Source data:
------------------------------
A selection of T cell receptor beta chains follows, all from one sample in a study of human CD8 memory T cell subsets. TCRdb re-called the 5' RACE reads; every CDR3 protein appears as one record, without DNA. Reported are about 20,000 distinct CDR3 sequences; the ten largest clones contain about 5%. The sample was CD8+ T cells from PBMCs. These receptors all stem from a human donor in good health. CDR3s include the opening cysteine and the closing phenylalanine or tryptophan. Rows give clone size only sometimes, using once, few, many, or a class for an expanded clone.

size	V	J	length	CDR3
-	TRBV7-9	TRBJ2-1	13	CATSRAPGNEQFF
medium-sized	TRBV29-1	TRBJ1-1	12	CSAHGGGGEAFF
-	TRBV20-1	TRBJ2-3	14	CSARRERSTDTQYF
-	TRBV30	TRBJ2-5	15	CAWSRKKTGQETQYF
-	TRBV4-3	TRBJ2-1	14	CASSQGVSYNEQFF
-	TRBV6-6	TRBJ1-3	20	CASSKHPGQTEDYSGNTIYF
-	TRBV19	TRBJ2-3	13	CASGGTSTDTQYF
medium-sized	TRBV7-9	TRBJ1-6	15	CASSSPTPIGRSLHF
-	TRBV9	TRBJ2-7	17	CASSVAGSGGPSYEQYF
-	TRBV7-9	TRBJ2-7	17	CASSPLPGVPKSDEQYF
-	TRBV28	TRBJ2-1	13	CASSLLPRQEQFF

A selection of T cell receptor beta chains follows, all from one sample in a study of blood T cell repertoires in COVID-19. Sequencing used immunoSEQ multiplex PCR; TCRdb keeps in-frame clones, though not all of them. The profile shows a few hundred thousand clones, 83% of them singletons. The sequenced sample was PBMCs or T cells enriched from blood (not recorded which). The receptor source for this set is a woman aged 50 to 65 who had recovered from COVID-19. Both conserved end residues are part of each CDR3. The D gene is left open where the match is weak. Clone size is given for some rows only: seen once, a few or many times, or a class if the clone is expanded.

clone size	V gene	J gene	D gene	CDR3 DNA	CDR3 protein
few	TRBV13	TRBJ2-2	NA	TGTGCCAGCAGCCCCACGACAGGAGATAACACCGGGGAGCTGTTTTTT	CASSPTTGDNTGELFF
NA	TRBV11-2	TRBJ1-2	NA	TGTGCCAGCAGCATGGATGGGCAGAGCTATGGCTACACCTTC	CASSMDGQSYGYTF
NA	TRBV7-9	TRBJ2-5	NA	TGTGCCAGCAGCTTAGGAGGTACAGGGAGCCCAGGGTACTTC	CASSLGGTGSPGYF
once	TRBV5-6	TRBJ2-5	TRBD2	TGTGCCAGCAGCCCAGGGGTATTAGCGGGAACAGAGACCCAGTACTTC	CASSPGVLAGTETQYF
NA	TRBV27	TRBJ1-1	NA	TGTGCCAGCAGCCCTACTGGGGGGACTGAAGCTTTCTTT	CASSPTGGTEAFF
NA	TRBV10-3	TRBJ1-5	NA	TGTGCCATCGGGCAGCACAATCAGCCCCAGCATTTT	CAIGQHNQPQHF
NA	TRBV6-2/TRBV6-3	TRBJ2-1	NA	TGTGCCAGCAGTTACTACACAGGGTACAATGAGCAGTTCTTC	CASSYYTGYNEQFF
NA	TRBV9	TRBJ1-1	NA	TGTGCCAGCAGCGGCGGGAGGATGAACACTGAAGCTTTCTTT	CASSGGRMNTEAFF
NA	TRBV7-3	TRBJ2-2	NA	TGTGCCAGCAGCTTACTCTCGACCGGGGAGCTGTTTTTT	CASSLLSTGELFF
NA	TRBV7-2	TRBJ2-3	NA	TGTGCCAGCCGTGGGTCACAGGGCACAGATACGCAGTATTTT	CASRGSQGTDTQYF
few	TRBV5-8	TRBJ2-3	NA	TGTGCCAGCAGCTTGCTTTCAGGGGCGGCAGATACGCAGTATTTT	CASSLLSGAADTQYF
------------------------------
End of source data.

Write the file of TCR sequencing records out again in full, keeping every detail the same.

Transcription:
A selection of T cell receptor beta chains follows, all from one sample in a study of human CD8 memory T cell subsets. TCRdb re-called the 5' RACE reads; every CDR3 protein appears as one record, without DNA. Reported are about 20,000 distinct CDR3 sequences; the ten largest clones contain about 5%. The sample was CD8+ T cells from PBMCs. These receptors all stem from a human donor in good health. CDR3s include the opening cysteine and the closing phenylalanine or tryptophan. Rows give clone size only sometimes, using once, few, many, or a class for an expanded clone.

size	V	J	length	CDR3
-	TRBV7-9	TRBJ2-1	13	CATSRAPGNEQFF
medium-sized	TRBV29-1	TRBJ1-1	12	CSAHGGGGEAFF
-	TRBV20-1	TRBJ2-3	14	CSARRERSTDTQYF
-	TRBV30	TRBJ2-5	15	CAWSRKKTGQETQYF
-	TRBV4-3	TRBJ2-1	14	CASSQGVSYNEQFF
-	TRBV6-6	TRBJ1-3	20	CASSKHPGQTEDYSGNTIYF
-	TRBV19	TRBJ2-3	13	CASGGTSTDTQYF
medium-sized	TRBV7-9	TRBJ1-6	15	CASSSPTPIGRSLHF
-	TRBV9	TRBJ2-7	17	CASSVAGSGGPSYEQYF
-	TRBV7-9	TRBJ2-7	17	CASSPLPGVPKSDEQYF
-	TRBV28	TRBJ2-1	13	CASSLLPRQEQFF

A selection of T cell receptor beta chains follows, all from one sample in a study of blood T cell repertoires in COVID-19. Sequencing used immunoSEQ multiplex PCR; TCRdb keeps in-frame clones, though not all of them. The profile shows a few hundred thousand clones, 83% of them singletons. The sequenced sample was PBMCs or T cells enriched from blood (not recorded which). The receptor source for this set is a woman aged 50 to 65 who had recovered from COVID-19. Both conserved end residues are part of each CDR3. The D gene is left open where the match is weak. Clone size is given for some rows only: seen once, a few or many times, or a class if the clone is expanded.

clone size	V gene	J gene	D gene	CDR3 DNA	CDR3 protein
few	TRBV13	TRBJ2-2	NA	TGTGCCAGCAGCCCCACGACAGGAGATAACACCGGGGAGCTGTTTTTT	CASSPTTGDNTGELFF
NA	TRBV11-2	TRBJ1-2	NA	TGTGCCAGCAGCATGGATGGGCAGAGCTATGGCTACACCTTC	CASSMDGQSYGYTF
NA	TRBV7-9	TRBJ2-5	NA	TGTGCCAGCAGCTTAGGAGGTACAGGGAGCCCAGGGTACTTC	CASSLGGTGSPGYF
once	TRBV5-6	TRBJ2-5	TRBD2	TGTGCCAGCAGCCCAGGGGTATTAGCGGGAACAGAGACCCAGTACTTC	CASSPGVLAGTETQYF
NA	TRBV27	TRBJ1-1	NA	TGTGCCAGCAGCCCTACTGGGGGGACTGAAGCTTTCTTT	CASSPTGGTEAFF
NA	TRBV10-3	TRBJ1-5	NA	TGTGCCATCGGGCAGCACAATCAGCCCCAGCATTTT	CAIGQHNQPQHF
NA	TRBV6-2/TRBV6-3	TRBJ2-1	NA	TGTGCCAGCAGTTACTACACAGGGTACAATGAGCAGTTCTTC	CASSYYTGYNEQFF
NA	TRBV9	TRBJ1-1	NA	TGTGCCAGCAGCGGCGGGAGGATGAACACTGAAGCTTTCTTT	CASSGGRMNTEAFF
NA	TRBV7-3	TRBJ2-2	NA	TGTGCCAGCAGCTTACTCTCGACCGGGGAGCTGTTTTTT	CASSLLSTGELFF
NA	TRBV7-2	TRBJ2-3	NA	TGTGCCAGCCGTGGGTCACAGGGCACAGATACGCAGTATTTT	CASRGSQGTDTQYF
few	TRBV5-8	TRBJ2-3	NA	TGTGCCAGCAGCTTGCTTTCAGGGGCGGCAGATACGCAGTATTTT	CASSLLSGAADTQYF